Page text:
This article appeared in the October 2017 issue of the Georgia's Cities newspaper.
Charged with a mission to provide and promote networking and professional development opportunities and to shape economic development public policy, the Georgia Economic Developers Association (GEDA) serves more than 700 members. Our organization is where people come together to learn and improve their skills to do their jobs better. There are project managers from a number of statewide development firms, such as Georgia Department of Economic Development, which is the state agency responsible for marketing for new and expanded business, small business development, international trade, film, gaming, digital entertainment, workforce development, the arts and more. Other members are with utility companies, such as Georgia Power, Georgia EMC and Electric Cities of Georgia. These organizations have community and economic development functions that range from retail development and attraction to manufacturing and public/private partnerships. Other members of GEDA include the Georgia Department of Community Affairs (DCA), which coordinates the jobs tax credit program, as well as the Main Street and Downtown Development efforts, among others.
While these more “traditional” members continue to thrive in our association, there is a select group of “non-traditional” members in GEDA that are learning new ways to improve their communities through these valuable connections. Some of these members represent cities in their efforts to create jobs, attract investment opportunities and improve the overall quality of life.
I’m proud to share that some of the recent GEDA programs have focused on placemaking and film development. These programs have highlighted the ways that cities can benefit from and partner with GEDA. In building these new programs and seeing the benefits of the GEDA network, we’ve seen cities take their concerns in public safety, infrastructure and broadband and make developers from across the state aware of their needs and opportunities for new investments. Some example investments include an available buildings inventory, camera-ready photos and sites, or a small manufacturing operation could take advantage of tax breaks that are available to communities.
Job creation can also be a benefit to cities, and can be fulfilled through non-traditional methods, such as a data-center that might occupy a vacant building downtown. The same types of skills and development expertise used to shape these programs can also be used to attract placemaking and film jobs and investments. These tax credits can be enhanced if the jobs are in an enterprise zone or a lesser-developed census tract. Communities can attract jobs that will fill voids in the cities and help to improve the quality of life for everyone.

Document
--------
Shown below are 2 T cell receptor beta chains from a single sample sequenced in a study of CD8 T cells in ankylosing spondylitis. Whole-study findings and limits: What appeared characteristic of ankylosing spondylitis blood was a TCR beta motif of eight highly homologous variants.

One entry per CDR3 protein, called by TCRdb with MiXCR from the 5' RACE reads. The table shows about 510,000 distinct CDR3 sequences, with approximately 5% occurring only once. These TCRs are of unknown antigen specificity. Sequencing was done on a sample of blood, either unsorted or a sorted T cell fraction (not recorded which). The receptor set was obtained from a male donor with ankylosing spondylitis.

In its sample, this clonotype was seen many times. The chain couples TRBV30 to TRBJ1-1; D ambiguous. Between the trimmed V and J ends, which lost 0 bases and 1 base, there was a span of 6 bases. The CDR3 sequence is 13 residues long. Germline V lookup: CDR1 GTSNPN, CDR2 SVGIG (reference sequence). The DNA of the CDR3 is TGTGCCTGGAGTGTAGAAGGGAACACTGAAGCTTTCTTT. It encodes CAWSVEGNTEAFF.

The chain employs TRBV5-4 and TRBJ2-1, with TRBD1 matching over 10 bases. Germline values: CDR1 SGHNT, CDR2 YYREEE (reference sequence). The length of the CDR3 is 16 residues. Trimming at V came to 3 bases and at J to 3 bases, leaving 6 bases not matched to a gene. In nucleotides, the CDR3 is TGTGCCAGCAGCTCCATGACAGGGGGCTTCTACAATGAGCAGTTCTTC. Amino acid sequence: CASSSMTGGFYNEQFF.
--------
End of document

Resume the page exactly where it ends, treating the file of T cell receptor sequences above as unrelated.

These connections and developments can also help a city meet its downtown placemaking goals and attract both millennials and baby boomers that are looking for a place to live, work, play and pray.
Taking the Next Steps
Now that we see how GEDA can help with these connections, where do we go from here? One thing that I would say is to have someone in your city focused on job creation. That job will require a lot of other responsibilities to make a community desirable for investments to occur—whether it be from existing businesses or new.
You should also attend some GEDA meetings and see for yourself the benefits of networking and professional development. We hold monthly membership meetings, as well as an annual meeting and a spring workshop, offering members an array of networking and professional development opportunities. You don’t have to be a member to attend. Once you experience the tremendous resources that are available, through both people and organizations, you may wish to become a member of GEDA. GEDA also offers programs that allow you to take materials home to help you better perform in the workplace, which can be found at www.GEDA.org.
In addition, we annually recognize excellence in economic development through five awards: Rip Wiley Award for Professional Excellence; Governor Zell Miller Public Policy Leadership Award; Volunteer of the Year Award; Honorary Life Member; and Deal of the Year.
Since our establishment in 1963, we have grown to become the leading professional association dedicated to enhancing Georgia’s economic vitality through encouraging cooperation, exchange of information, and upgrading of professional skills, and we’d love to continue in our mission with you and your fellow city officials. Even if you don’t become a GEDA member, get to know some of the people who are. There are benefits to meeting new people, learning new ways to do things and becoming a problem solver to make your community a better place to live, work and play.
Please feel free to contact me at KShea@Georgia. org and visit www.GEDA.org